Jump to content
Classifieds is broken, please do not submit any new ads ×

WRITING ON WRITING MATERIALS


Auntor
 Share

Recommended Posts

  • Replies 5
  • Created
  • Last Reply

Top Posters In This Topic

  • AAAndrew

    1

  • ASCIIaardvark

    1

  • Auntor

    4

A very ambitious, but also fascinating topic. This is an opportunity to do some solid research. Keep track of your sources, where you get your information. And don't be afraid of going back and revising as you learn more. All of us doing historical research learn more as we go along, and earlier statements may need to be changed as better information comes along. Not all sources on the internet are equally good. 😁

 

When you get to the 19th-century, be sure and check out my site thesteelpen.com. There's a very tiny amount related to the UK, the first place steel pens were made on an industrial scale, with much more on the US steel pen industry. 

 

If you have questions about steel pens, and the transition from quill to steel, feel free to reach out and ask. 

 

Good luck!

 

Andrew

 

“When the historians of education do equal and exact justice to all who have contributed toward educational progress, they will devote several pages to those revolutionists who invented steel pens and blackboards.” V.T. Thayer, 1928

Check out my Steel Pen Blog

"No one is exempt from talking nonsense; the mistake is to do it solemnly."

-Montaigne

Link to comment
Share on other sites

13 hours ago, AAAndrew said:

A very ambitious, but also fascinating topic. This is an opportunity to do some solid research. Keep track of your sources, where you get your information. And don't be afraid of going back and revising as you learn more. All of us doing historical research learn more as we go along, and earlier statements may need to be changed as better information comes along. Not all sources on the internet are equally good. 😁

 

When you get to the 19th-century, be sure and check out my site thesteelpen.com. There's a very tiny amount related to the UK, the first place steel pens were made on an industrial scale, with much more on the US steel pen industry.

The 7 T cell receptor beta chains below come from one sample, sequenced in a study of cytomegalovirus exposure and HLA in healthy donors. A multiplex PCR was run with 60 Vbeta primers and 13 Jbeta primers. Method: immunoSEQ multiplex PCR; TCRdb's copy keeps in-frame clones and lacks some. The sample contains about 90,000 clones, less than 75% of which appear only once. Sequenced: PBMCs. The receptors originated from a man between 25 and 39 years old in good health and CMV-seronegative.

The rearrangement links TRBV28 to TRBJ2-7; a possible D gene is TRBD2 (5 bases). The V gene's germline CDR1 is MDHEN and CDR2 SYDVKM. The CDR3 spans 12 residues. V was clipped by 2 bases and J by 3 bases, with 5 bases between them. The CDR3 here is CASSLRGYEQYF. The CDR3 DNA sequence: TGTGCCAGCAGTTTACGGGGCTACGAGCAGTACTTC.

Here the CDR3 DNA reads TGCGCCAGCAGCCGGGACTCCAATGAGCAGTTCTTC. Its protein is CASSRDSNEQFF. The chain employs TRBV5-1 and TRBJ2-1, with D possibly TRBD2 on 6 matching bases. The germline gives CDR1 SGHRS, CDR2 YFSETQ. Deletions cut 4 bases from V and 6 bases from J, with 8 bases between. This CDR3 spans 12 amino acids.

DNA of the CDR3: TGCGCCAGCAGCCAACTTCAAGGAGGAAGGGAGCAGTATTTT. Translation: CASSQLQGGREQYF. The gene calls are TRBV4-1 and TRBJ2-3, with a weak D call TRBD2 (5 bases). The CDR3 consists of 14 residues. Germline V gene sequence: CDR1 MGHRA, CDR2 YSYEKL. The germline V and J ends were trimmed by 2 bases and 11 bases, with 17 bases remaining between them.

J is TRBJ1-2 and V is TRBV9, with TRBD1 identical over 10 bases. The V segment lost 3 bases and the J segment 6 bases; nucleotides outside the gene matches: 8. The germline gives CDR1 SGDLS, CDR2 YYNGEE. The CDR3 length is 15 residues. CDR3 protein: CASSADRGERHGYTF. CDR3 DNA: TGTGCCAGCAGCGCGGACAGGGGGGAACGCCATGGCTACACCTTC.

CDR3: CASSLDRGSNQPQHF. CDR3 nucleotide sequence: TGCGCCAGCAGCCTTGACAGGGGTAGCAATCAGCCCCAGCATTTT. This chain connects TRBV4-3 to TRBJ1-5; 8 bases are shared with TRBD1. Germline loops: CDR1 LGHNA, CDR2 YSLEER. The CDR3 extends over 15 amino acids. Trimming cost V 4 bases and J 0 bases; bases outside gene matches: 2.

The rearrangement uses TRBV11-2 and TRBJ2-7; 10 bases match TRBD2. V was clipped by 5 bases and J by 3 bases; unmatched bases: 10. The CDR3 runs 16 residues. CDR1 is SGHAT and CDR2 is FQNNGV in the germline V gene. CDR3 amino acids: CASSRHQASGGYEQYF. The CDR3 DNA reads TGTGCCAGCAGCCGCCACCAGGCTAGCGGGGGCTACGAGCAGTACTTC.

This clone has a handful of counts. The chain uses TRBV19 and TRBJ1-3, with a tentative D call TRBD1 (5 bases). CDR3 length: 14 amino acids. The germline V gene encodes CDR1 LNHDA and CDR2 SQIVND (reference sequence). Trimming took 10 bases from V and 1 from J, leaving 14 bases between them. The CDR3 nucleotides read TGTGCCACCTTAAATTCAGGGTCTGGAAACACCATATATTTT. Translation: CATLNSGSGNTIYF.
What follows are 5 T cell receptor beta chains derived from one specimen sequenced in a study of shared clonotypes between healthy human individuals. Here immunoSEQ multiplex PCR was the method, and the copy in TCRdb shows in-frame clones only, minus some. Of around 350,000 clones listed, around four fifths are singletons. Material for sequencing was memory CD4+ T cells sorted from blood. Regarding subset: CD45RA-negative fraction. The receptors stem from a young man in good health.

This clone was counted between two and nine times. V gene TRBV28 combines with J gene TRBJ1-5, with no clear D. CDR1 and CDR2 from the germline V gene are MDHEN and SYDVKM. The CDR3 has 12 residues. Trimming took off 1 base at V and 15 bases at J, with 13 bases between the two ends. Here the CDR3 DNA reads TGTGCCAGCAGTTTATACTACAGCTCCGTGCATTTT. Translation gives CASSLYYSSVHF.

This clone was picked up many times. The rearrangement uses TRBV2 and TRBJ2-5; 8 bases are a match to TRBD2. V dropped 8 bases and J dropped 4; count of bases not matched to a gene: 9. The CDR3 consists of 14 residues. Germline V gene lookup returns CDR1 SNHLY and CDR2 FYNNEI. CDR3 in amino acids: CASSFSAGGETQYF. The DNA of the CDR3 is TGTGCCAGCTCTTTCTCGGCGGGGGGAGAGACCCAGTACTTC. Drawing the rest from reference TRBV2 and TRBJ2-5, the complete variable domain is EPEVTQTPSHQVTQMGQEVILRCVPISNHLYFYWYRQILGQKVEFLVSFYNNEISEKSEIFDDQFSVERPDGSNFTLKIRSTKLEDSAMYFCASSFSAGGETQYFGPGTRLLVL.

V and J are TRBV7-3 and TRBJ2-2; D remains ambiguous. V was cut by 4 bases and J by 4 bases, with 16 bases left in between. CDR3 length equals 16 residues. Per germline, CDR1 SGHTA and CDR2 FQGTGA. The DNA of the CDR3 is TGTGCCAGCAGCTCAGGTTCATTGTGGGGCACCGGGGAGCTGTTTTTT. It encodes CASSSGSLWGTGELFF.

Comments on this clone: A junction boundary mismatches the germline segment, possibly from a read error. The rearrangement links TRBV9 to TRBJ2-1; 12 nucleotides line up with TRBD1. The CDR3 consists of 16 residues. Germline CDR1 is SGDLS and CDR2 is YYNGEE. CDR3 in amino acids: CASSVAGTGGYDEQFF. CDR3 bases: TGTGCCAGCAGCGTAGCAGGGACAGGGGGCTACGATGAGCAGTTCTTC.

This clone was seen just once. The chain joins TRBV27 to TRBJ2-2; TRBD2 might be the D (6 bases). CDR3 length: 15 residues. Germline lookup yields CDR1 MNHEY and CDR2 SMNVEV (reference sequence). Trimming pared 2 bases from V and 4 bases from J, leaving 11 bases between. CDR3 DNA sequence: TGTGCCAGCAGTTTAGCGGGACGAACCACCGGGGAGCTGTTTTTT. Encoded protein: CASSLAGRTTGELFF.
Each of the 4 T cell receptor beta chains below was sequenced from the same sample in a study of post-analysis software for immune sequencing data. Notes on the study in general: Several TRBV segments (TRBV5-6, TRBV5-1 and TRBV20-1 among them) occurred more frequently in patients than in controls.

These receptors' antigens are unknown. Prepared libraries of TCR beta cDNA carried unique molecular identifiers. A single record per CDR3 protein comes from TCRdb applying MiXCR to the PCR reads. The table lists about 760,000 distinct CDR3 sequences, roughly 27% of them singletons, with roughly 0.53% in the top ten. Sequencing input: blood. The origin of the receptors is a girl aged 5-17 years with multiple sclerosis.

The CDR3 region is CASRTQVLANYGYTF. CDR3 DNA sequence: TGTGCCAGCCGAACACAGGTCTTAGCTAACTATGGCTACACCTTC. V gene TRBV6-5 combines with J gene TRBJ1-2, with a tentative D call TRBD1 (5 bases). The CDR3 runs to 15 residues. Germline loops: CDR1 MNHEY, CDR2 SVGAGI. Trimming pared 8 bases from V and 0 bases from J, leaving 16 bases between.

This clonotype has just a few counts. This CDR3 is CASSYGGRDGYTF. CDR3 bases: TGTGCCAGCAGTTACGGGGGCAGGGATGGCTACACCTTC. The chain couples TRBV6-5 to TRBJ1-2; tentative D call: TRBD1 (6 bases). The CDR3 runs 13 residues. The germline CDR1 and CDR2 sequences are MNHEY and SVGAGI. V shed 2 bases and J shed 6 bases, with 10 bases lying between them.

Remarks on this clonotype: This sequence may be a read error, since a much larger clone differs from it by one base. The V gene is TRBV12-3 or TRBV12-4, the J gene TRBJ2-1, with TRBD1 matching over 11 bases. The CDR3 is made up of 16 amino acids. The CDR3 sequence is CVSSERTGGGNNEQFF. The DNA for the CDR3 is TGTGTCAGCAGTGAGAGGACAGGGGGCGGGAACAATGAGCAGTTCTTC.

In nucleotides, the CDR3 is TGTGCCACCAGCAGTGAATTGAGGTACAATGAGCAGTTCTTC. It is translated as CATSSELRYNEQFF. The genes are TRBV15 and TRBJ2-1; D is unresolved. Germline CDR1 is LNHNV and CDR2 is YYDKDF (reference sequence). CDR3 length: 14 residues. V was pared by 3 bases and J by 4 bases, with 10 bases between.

If you have questions about steel pens, and the transition from quill to steel, feel free to reach out and ask. 

 

Good luck!

 

Andrew

Thank you very much for your compliments and guidance,  Mr. Andrew.

You have a lovely website. It is a really helpful source of reference for my project.

Thanks again, 

Antar Biswas 

Link to comment
Share on other sites

I have also read somewhere about lead-based inks as well

 

I recall reading this too, but that's a vague citation... a Google search top result is a Smithsonian Magazine article about this, if you want to add a more trusted reference to lend your write-up more verisimilitude.

 

I, like many here, am a fan of writing materials & their history. So I'm interested where you're going with the series -- are you going to cover how writing systems evolved in many places like China & Rapanui (maybe), or are you tracing the origins of the commonly used tools of today (pen, brush, reed, etc), or something else as a unifying theme?

 

Do please post in this thread when you publish your next article :)

Link to comment
Share on other sites

19 minutes ago, ASCIIaardvark said:

I recall reading this too, but that's a vague citation... a Google search top result is a Smithsonian Magazine article about this, if you want to add a more trusted reference to lend your write-up more verisimilitude.

Thank you for sending the reference. I will add this to the bibliography at the end of the series. And,I was also planning to write an article  on various ink recipes in the future. So it will surely help.